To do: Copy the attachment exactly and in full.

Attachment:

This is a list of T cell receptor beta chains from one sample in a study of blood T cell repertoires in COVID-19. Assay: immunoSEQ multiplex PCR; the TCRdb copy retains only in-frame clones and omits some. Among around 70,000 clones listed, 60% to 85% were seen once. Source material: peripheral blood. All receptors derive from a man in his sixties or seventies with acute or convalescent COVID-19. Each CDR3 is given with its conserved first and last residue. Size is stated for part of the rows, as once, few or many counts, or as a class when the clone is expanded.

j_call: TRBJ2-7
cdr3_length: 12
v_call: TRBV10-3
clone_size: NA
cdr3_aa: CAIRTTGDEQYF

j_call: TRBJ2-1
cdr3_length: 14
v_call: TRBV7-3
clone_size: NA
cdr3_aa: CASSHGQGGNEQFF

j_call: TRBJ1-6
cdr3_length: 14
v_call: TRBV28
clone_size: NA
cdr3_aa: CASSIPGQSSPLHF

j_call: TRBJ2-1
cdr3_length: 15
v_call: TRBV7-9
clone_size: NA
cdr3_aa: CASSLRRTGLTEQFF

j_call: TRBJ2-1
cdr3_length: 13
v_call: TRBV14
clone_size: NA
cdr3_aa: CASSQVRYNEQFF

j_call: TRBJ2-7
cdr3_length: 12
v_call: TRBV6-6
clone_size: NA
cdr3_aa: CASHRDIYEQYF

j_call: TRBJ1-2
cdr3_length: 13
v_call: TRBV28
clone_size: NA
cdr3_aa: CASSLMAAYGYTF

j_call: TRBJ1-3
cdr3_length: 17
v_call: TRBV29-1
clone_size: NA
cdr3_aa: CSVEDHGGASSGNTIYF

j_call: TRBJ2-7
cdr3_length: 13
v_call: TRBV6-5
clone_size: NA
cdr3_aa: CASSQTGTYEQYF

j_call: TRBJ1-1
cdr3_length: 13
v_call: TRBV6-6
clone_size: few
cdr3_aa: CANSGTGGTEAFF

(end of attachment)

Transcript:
This is a list of T cell receptor beta chains from one sample in a study of blood T cell repertoires in COVID-19. Assay: immunoSEQ multiplex PCR; the TCRdb copy retains only in-frame clones and omits some. Among around 70,000 clones listed, 60% to 85% were seen once. Source material: peripheral blood. All receptors derive from a man in his sixties or seventies with acute or convalescent COVID-19. Each CDR3 is given with its conserved first and last residue. Size is stated for part of the rows, as once, few or many counts, or as a class when the clone is expanded.

j_call: TRBJ2-7
cdr3_length: 12
v_call: TRBV10-3
clone_size: NA
cdr3_aa: CAIRTTGDEQYF

j_call: TRBJ2-1
cdr3_length: 14
v_call: TRBV7-3
clone_size: NA
cdr3_aa: CASSHGQGGNEQFF

j_call: TRBJ1-6
cdr3_length: 14
v_call: TRBV28
clone_size: NA
cdr3_aa: CASSIPGQSSPLHF

j_call: TRBJ2-1
cdr3_length: 15
v_call: TRBV7-9
clone_size: NA
cdr3_aa: CASSLRRTGLTEQFF

j_call: TRBJ2-1
cdr3_length: 13
v_call: TRBV14
clone_size: NA
cdr3_aa: CASSQVRYNEQFF

j_call: TRBJ2-7
cdr3_length: 12
v_call: TRBV6-6
clone_size: NA
cdr3_aa: CASHRDIYEQYF

j_call: TRBJ1-2
cdr3_length: 13
v_call: TRBV28
clone_size: NA
cdr3_aa: CASSLMAAYGYTF

j_call: TRBJ1-3
cdr3_length: 17
v_call: TRBV29-1
clone_size: NA
cdr3_aa: CSVEDHGGASSGNTIYF

j_call: TRBJ2-7
cdr3_length: 13
v_call: TRBV6-5
clone_size: NA
cdr3_aa: CASSQTGTYEQYF

j_call: TRBJ1-1
cdr3_length: 13
v_call: TRBV6-6
clone_size: few
cdr3_aa: CANSGTGGTEAFF